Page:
Interestingly enough, the various religious phenomena which the psychologist interprets are explained under our author's conception of religion. Prayer, for instance, whenever it is clearly distinguishable from the spell, is seen as the endeavor to secure the conservation of socially recognized values through "an imaginative social process" or conversation between the ordinary ego of the individual and the agency invoked. Sacrifice is the offering of gifts to propitiate the agency. All religious ceremonials are explained as consisting chiefly in elaborations of prayer and sacrifice. Sacraments are interpreted as rites which {are} believed either spiritually or magically to effect some desired change in the believer by means of the agency invoked. The evangelical revival is seen as a different device to secure a similar purpose; and conversion and sanctification are changes in the personality of the individual attributed to a divine agency. Myths, whenever they have religious significance at all, are interpreted as naive attempts to account for the origin and validity of practices employed in religion, while doctrines and creeds are more elaborate rational and philosophical explanations and justifications. Institutions, like the church or the synagogue, are pictured as organizations for the purpose of preserving and propagating methods of religious endeavor for the conservation of socially recognized values. From all of this I get the impression that all religion can be explained in terms of this endeavor; and the various details of sacrifice, prayer, and other ritual, and the rise of myths, dogmas, and institutions are incidents that appear in the carrying out of this endeavor.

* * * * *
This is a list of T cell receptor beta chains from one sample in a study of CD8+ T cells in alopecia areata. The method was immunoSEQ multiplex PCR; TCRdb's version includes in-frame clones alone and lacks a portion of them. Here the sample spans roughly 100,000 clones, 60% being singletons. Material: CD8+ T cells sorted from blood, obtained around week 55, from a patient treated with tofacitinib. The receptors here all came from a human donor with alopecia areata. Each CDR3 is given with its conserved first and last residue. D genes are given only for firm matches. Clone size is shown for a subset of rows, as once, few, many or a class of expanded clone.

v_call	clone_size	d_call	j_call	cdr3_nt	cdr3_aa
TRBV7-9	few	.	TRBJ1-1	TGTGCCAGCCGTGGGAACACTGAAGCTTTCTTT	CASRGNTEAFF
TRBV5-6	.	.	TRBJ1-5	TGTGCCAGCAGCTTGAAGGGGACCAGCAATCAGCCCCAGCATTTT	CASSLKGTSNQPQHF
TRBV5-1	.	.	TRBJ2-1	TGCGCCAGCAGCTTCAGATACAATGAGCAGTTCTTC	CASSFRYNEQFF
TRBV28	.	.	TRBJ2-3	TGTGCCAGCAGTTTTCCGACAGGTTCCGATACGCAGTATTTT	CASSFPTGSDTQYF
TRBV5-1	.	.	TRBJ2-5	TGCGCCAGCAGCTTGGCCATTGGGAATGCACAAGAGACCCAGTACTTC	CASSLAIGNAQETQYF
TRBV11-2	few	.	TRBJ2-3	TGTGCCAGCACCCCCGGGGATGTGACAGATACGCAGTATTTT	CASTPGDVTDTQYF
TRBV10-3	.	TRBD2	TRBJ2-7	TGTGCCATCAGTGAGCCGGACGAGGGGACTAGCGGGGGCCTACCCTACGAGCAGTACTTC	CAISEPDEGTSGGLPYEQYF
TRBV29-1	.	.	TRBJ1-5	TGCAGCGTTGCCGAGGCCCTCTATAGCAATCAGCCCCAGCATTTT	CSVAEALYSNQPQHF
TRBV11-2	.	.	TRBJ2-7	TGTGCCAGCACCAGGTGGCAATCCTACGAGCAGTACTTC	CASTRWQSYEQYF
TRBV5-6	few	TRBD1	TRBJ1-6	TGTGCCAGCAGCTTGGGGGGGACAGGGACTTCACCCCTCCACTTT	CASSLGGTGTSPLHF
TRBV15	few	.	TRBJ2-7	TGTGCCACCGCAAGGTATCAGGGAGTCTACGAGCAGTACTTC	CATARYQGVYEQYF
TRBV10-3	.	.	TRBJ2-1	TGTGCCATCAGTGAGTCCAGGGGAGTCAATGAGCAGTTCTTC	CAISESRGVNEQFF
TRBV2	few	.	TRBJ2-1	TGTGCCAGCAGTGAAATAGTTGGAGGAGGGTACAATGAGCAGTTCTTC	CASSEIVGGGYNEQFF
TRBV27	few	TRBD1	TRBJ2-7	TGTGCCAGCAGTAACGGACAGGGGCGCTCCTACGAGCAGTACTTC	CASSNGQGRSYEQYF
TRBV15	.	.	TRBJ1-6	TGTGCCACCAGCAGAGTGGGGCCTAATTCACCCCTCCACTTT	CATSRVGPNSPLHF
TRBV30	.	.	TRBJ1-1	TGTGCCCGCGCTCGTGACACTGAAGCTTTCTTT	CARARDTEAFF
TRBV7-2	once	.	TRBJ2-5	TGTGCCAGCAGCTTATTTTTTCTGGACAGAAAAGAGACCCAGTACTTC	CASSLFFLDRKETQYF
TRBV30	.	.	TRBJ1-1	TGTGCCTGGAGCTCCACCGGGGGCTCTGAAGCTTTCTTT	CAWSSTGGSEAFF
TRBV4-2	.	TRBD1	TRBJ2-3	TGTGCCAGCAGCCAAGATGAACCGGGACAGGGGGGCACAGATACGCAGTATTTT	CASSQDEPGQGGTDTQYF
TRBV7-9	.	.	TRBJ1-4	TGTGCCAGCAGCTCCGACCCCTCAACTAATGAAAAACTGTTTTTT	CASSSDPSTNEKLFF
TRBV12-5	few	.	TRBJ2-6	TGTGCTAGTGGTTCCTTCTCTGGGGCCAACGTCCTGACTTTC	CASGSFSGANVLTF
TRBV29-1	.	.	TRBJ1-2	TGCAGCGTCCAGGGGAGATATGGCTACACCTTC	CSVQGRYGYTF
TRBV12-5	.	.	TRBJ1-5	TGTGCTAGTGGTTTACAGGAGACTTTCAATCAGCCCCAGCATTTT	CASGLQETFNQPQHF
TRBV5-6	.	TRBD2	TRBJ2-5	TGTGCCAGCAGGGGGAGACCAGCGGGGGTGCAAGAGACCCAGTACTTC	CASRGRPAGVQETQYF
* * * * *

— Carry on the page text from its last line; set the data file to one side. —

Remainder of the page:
At this point we may consider whether our authors definition has succeeded in differentiating religion from the terms which it is most capable of being confused: animism and magic, in the case of primitive religions, and morals, ethics, and esthetics, in the case of higher religions.

According to the conception of religion set forth here, animism and magic may or may not be religious. They become religious when employed in the endeavor to secure the conservation of socially recognized values. Otherwise they {are} non-religious and on occasion they may become anti-religious. For instance, the simple belief in spirits about one is animism, and may be entirely non-religious. The endeavor to induce these spirits by means of offerings to adopt a desired attitude so as to conserve socially recognized values, is a religious use of animism.